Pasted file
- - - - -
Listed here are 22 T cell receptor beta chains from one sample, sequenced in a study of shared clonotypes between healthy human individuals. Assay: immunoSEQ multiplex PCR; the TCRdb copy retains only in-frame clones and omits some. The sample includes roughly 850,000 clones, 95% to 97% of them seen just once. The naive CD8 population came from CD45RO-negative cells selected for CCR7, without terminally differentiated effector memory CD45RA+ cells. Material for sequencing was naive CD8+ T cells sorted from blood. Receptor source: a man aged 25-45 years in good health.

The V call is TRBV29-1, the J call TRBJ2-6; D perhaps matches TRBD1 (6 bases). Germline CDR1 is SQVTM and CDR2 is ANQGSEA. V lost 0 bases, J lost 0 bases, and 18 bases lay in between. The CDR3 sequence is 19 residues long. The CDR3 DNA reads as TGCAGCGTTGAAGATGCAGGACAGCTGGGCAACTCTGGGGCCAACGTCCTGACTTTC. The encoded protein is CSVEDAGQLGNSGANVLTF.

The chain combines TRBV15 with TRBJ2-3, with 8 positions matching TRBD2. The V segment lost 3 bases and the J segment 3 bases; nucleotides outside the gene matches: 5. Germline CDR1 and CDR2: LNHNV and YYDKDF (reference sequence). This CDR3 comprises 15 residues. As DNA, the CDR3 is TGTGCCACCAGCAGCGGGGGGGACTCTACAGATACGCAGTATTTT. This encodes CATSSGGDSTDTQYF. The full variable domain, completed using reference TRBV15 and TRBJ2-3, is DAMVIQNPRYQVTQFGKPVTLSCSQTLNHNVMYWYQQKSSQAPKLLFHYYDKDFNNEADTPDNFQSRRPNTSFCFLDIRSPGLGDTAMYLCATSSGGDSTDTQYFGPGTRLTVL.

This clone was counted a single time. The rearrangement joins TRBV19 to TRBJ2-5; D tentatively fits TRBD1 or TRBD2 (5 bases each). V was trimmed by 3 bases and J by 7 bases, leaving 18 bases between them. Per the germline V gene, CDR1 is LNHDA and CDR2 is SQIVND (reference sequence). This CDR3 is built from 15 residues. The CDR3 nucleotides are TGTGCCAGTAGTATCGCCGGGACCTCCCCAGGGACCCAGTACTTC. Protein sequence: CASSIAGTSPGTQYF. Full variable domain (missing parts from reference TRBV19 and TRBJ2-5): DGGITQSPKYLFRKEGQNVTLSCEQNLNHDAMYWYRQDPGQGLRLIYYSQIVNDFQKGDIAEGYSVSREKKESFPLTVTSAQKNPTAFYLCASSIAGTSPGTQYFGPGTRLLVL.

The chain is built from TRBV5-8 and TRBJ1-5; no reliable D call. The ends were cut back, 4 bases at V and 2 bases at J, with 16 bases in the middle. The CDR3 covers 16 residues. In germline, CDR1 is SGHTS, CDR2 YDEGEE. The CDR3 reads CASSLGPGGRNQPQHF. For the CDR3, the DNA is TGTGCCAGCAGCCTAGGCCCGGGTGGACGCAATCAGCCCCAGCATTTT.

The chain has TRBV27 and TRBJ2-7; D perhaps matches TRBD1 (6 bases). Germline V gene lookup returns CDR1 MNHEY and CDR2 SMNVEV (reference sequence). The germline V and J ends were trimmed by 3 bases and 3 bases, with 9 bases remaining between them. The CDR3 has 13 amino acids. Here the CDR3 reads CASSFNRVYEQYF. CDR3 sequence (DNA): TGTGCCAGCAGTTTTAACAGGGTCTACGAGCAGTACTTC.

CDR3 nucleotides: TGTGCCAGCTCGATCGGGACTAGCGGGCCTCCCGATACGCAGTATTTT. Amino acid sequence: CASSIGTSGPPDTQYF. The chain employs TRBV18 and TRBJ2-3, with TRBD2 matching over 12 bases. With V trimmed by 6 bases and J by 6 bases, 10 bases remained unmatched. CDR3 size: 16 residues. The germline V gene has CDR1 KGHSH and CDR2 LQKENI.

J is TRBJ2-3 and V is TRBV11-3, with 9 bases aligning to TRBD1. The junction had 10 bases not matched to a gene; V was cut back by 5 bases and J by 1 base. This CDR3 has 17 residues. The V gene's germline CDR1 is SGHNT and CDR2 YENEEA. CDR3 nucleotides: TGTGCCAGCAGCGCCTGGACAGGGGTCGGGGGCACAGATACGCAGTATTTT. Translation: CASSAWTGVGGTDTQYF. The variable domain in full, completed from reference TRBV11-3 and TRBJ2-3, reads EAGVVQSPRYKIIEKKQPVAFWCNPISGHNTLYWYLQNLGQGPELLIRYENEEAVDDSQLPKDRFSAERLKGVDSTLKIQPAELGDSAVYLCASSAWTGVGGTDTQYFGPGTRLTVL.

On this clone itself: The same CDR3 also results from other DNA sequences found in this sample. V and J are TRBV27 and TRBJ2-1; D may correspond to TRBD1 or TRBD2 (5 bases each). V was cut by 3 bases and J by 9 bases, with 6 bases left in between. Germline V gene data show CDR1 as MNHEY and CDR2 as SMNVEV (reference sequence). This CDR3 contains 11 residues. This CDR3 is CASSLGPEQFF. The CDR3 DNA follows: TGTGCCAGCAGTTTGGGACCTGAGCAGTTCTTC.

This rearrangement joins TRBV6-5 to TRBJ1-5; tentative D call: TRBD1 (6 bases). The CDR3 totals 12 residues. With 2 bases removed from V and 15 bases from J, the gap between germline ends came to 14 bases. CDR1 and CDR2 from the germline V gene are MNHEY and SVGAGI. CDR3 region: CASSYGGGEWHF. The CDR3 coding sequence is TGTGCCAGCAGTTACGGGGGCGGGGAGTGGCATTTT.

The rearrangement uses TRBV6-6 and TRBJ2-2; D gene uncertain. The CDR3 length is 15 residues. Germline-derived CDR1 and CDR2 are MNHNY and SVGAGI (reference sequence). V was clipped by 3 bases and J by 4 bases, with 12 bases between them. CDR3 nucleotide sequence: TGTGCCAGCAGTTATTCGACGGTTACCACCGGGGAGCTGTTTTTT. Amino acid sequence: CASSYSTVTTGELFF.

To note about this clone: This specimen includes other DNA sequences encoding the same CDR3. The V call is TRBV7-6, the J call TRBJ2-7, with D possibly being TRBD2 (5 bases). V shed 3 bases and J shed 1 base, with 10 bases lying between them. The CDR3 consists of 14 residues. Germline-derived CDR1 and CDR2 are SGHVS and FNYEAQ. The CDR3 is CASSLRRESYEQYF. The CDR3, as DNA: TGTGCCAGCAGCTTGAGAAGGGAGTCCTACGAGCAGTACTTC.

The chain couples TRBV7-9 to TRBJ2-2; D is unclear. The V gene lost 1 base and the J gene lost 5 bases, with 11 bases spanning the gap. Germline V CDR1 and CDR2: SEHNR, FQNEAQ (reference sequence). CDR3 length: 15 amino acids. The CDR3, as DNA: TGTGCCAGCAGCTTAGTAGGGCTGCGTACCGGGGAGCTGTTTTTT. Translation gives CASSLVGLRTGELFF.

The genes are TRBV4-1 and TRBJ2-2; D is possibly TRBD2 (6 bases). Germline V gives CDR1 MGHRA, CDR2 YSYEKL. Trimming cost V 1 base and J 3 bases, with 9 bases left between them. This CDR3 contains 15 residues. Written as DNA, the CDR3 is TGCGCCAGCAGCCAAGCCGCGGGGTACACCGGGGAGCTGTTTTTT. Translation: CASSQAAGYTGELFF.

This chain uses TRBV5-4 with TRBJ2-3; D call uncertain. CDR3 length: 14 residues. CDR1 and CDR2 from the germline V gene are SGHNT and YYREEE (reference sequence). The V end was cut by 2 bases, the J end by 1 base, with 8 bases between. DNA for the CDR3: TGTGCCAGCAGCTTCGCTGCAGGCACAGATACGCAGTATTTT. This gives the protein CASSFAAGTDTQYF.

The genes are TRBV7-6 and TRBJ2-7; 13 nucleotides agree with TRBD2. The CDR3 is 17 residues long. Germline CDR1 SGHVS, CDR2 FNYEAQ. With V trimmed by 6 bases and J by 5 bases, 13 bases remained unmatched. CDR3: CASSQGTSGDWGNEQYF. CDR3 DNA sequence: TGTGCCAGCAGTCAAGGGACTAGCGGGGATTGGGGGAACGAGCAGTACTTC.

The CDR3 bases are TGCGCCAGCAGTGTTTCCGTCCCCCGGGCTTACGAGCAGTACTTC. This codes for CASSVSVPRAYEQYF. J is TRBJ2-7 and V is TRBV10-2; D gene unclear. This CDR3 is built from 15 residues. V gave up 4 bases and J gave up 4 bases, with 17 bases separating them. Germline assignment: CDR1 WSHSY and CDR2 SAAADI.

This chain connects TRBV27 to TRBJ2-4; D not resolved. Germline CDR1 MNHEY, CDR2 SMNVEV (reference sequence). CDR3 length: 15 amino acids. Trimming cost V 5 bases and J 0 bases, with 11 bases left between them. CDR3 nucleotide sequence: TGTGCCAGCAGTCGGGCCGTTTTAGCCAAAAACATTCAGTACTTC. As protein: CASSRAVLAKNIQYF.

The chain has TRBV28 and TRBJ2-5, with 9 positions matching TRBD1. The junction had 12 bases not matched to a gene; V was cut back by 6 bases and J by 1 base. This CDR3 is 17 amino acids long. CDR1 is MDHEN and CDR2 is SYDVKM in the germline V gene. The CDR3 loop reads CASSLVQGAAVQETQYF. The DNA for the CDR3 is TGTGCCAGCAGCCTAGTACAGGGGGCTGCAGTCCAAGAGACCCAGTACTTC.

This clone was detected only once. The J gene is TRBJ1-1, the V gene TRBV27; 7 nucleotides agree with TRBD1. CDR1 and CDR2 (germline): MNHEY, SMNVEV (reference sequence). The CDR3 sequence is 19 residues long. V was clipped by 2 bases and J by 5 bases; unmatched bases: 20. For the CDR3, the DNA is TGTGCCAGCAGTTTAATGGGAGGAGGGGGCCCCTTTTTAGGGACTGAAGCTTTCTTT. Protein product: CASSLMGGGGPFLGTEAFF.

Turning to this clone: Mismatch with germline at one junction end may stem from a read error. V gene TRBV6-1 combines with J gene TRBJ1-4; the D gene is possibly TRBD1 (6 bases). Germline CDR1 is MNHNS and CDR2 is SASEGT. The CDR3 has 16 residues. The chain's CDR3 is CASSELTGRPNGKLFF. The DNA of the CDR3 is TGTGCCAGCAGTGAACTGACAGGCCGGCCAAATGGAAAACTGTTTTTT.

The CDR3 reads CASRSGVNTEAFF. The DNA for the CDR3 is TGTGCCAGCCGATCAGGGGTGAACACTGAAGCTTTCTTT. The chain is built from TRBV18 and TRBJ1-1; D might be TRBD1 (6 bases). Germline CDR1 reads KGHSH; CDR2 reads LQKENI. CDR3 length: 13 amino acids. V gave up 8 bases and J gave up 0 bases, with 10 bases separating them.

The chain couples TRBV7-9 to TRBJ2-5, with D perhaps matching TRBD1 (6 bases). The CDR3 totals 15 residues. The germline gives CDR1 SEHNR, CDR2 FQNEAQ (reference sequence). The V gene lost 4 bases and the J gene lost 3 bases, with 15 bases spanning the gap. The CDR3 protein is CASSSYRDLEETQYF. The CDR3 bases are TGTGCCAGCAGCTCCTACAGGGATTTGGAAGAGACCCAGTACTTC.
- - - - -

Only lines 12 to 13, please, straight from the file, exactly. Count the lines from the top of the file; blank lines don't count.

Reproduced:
To note about this clone: This specimen includes other DNA sequences encoding the same CDR3. The V call is TRBV7-6, the J call TRBJ2-7, with D possibly being TRBD2 (5 bases). V shed 3 bases and J shed 1 base, with 10 bases lying between them. The CDR3 consists of 14 residues. Germline-derived CDR1 and CDR2 are SGHVS and FNYEAQ. The CDR3 is CASSLRRESYEQYF. The CDR3, as DNA: TGTGCCAGCAGCTTGAGAAGGGAGTCCTACGAGCAGTACTTC.

The chain couples TRBV7-9 to TRBJ2-2; D is unclear. The V gene lost 1 base and the J gene lost 5 bases, with 11 bases spanning the gap. Germline V CDR1 and CDR2: SEHNR, FQNEAQ (reference sequence). CDR3 length: 15 amino acids. The CDR3, as DNA: TGTGCCAGCAGCTTAGTAGGGCTGCGTACCGGGGAGCTGTTTTTT. Translation gives CASSLVGLRTGELFF.